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Skyryse shows off its self-flying helicopter tech

Nathan Ingraham
Deputy Managing Editor
Skyryse

A number of companies are building autonomous vertical takeoff and landing (VTOL) aircrafts -- like Uber's air taxi -- but the technology is very much a work in progress. Today, a company calling itself Skyryse is introducing some technology that might help make it more accessible, and it also is showing off what it says is the world's first fully autonomous flight in an FAA-approved commercial helicopter.

What makes Skyryse different than other autonomous VTOL projects is that the company's tech is meant to be added on to existing aircraft rather than building something entirely brand-new. Powering the autonomy in the tests Skyryse conducted is its custom "Flight Stack," which consists of a set of tools currently designed to work with the Robinson R-44 helicopter.

Skyryse demo

The Skyryse Flight Stack includes flight controls that allow for either full autonomous flight or automating specifics aspects of a journey; the company likens that to cruise control on a car. This is combined with a host of sensors that steer and stabilize the helicopter in conjunction with other flight data. There's an additional security layer that monitors the aircraft's movement and looks specifically to avoid actions that might go beyond safety limits.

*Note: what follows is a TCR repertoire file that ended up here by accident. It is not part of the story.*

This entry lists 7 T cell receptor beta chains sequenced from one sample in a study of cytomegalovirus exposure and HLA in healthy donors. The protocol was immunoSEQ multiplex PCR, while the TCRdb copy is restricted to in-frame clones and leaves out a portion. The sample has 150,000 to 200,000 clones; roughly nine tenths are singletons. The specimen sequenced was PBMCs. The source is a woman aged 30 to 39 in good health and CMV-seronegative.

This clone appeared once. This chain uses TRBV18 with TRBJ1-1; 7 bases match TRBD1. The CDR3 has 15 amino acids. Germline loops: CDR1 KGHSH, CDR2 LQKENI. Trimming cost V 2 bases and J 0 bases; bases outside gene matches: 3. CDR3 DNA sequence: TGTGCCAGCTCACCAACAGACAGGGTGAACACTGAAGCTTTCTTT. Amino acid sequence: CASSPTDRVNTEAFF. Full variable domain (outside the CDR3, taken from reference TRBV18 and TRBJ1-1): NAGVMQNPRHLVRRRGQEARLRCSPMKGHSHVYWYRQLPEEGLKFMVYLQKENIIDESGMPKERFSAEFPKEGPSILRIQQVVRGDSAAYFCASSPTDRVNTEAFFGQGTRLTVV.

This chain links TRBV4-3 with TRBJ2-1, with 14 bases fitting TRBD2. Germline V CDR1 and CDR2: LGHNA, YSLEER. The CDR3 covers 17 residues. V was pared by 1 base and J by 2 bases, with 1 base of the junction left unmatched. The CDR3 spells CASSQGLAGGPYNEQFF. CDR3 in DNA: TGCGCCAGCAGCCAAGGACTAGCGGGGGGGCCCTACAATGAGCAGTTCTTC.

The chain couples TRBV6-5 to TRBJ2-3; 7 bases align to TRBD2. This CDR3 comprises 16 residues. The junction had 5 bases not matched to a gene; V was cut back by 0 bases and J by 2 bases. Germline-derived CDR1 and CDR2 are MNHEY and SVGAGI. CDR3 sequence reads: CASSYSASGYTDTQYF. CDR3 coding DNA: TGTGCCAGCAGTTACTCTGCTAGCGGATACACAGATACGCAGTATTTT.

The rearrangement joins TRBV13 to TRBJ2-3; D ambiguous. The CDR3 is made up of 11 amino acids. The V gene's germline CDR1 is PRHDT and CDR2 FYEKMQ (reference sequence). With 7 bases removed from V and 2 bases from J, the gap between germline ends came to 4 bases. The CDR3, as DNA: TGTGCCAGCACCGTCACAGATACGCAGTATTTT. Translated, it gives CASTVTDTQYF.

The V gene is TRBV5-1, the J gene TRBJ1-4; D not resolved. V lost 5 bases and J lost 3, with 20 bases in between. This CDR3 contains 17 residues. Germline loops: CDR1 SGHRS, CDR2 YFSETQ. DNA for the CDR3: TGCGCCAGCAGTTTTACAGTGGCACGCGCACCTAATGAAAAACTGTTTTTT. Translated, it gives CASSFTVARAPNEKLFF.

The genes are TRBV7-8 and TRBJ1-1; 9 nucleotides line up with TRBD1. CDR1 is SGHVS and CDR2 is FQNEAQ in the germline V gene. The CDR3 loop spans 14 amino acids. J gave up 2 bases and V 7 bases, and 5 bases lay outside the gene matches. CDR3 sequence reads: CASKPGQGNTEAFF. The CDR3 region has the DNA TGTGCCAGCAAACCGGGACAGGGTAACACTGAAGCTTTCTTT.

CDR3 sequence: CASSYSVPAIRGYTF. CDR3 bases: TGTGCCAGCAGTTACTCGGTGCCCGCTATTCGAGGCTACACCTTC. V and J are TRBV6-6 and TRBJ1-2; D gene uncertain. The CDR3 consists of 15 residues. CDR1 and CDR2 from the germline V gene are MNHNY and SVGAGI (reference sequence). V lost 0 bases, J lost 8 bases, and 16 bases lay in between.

The Flight Stack also includes sensor pads on the ground Skyryse is calling "smart helipads." These provide additional information to the vehicle like wind and weather conditions as well as information on any low-flying objects like birds or drones in the immediate area. All of these systems are meant to integrate with existing FAA networks and communicate data to traffic control systems for monitoring flight paths, altitude and other similarly critical data.

Despite the test that Skyryse is showing off today, the company doesn't have more information about when its systems might be used more broadly. But if the company's technology can get more support from exiting helicopter manufacturers, it could provide a more streamlined way to add autonomous features to a fleet rather than designing and building entirely new vehicles.